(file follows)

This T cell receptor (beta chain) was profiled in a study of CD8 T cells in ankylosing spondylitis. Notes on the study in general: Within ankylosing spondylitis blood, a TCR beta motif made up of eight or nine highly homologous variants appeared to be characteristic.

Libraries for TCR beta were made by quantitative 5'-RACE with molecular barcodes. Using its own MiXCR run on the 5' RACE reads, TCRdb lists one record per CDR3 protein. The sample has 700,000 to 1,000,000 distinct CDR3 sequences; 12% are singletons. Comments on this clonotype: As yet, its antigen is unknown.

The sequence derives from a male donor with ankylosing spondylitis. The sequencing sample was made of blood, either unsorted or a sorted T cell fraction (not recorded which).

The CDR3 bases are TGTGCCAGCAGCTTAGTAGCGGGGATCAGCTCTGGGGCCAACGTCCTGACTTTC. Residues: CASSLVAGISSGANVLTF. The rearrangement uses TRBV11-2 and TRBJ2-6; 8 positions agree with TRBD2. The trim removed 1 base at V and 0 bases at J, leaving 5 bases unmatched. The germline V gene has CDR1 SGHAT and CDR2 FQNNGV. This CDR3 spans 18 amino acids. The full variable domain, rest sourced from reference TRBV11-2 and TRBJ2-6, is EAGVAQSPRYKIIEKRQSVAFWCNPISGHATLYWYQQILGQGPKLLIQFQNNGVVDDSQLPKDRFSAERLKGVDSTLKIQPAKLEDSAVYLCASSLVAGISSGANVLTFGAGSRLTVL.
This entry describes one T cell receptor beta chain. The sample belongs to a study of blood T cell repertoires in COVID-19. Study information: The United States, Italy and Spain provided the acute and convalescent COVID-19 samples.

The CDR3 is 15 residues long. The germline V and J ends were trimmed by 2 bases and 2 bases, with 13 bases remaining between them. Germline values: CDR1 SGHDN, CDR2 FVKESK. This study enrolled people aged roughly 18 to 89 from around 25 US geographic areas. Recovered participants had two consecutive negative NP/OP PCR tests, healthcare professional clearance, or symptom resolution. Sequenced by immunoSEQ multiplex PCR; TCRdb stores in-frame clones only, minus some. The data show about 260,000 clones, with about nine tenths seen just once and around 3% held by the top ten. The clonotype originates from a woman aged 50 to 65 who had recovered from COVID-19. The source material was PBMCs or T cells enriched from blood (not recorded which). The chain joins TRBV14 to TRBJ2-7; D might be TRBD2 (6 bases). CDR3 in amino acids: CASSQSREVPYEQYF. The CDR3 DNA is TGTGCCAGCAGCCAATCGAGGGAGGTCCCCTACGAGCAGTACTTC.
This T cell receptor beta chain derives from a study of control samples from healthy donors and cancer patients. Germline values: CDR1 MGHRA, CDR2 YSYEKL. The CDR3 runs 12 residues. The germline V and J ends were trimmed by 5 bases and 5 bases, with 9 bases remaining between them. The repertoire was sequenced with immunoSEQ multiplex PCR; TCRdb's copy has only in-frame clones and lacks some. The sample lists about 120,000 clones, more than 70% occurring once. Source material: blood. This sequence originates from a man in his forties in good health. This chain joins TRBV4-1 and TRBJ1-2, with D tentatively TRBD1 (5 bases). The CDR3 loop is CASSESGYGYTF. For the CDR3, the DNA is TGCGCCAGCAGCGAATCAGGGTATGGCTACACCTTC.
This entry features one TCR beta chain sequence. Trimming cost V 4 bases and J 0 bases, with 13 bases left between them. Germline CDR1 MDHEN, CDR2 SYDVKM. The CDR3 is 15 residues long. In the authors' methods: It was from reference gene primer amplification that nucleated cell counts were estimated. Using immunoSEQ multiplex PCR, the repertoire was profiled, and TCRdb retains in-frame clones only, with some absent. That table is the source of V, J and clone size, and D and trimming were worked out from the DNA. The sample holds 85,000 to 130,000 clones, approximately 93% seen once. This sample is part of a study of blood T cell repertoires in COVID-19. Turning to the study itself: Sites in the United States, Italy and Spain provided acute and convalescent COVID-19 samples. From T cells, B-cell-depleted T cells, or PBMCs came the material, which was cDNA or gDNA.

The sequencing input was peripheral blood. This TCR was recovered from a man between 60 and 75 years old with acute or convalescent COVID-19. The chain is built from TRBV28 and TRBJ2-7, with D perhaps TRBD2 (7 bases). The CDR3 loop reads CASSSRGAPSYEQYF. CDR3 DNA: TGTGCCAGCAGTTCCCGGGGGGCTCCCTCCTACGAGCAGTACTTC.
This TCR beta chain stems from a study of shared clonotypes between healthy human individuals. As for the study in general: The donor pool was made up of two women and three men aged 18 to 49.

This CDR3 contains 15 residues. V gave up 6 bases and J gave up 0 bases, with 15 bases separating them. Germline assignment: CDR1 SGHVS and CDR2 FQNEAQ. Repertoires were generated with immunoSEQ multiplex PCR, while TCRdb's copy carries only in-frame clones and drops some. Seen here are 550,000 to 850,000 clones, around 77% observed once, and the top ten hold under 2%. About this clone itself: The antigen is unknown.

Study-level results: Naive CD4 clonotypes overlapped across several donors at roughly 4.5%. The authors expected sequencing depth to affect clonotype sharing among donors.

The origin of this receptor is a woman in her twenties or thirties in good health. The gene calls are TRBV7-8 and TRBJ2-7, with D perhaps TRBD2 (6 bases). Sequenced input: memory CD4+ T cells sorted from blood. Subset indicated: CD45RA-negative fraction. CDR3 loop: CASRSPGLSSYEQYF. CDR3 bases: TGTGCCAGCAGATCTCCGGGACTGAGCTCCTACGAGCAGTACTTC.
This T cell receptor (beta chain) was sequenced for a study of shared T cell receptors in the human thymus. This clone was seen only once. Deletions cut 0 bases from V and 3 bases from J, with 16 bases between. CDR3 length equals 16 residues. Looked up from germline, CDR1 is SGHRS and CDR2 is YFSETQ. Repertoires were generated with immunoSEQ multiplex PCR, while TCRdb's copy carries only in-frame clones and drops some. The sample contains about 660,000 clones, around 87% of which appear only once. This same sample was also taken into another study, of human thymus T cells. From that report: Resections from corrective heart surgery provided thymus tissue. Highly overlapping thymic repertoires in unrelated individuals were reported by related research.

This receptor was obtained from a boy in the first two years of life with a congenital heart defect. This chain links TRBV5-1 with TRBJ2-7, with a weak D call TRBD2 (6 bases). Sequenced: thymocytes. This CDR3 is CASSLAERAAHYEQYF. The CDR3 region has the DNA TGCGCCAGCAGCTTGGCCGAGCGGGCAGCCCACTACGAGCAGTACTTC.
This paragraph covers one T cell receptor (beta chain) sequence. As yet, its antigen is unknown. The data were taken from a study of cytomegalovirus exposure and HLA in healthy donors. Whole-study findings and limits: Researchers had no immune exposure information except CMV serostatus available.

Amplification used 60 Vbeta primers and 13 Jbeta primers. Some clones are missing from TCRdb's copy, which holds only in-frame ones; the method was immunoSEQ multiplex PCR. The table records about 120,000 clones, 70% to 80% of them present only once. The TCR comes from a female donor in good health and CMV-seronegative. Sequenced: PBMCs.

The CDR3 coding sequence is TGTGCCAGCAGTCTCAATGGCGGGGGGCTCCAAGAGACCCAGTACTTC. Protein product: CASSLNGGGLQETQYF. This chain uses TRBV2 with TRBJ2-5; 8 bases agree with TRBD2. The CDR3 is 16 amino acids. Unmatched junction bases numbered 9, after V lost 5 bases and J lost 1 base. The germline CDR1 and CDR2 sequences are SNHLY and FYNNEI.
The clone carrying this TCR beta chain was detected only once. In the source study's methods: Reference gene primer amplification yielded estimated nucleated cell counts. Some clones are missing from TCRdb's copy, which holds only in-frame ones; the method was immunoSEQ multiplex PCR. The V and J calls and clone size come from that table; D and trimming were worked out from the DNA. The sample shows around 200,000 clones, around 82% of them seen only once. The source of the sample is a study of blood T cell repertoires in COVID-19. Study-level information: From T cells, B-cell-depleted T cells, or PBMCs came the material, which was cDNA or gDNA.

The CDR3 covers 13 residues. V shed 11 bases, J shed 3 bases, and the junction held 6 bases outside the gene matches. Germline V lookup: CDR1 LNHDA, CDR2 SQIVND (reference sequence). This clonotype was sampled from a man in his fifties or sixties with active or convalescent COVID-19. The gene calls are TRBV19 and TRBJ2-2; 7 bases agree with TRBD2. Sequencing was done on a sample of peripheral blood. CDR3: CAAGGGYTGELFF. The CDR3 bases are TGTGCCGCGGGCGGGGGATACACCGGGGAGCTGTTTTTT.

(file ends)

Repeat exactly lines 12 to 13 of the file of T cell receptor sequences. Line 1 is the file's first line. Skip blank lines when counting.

Study-level results: Naive CD4 clonotypes overlapped across several donors at roughly 4.5%. The authors expected sequencing depth to affect clonotype sharing among donors.

The origin of this receptor is a woman in her twenties or thirties in good health. The gene calls are TRBV7-8 and TRBJ2-7, with D perhaps TRBD2 (6 bases). Sequenced input: memory CD4+ T cells sorted from blood. Subset indicated: CD45RA-negative fraction. CDR3 loop: CASRSPGLSSYEQYF. CDR3 bases: TGTGCCAGCAGATCTCCGGGACTGAGCTCCTACGAGCAGTACTTC.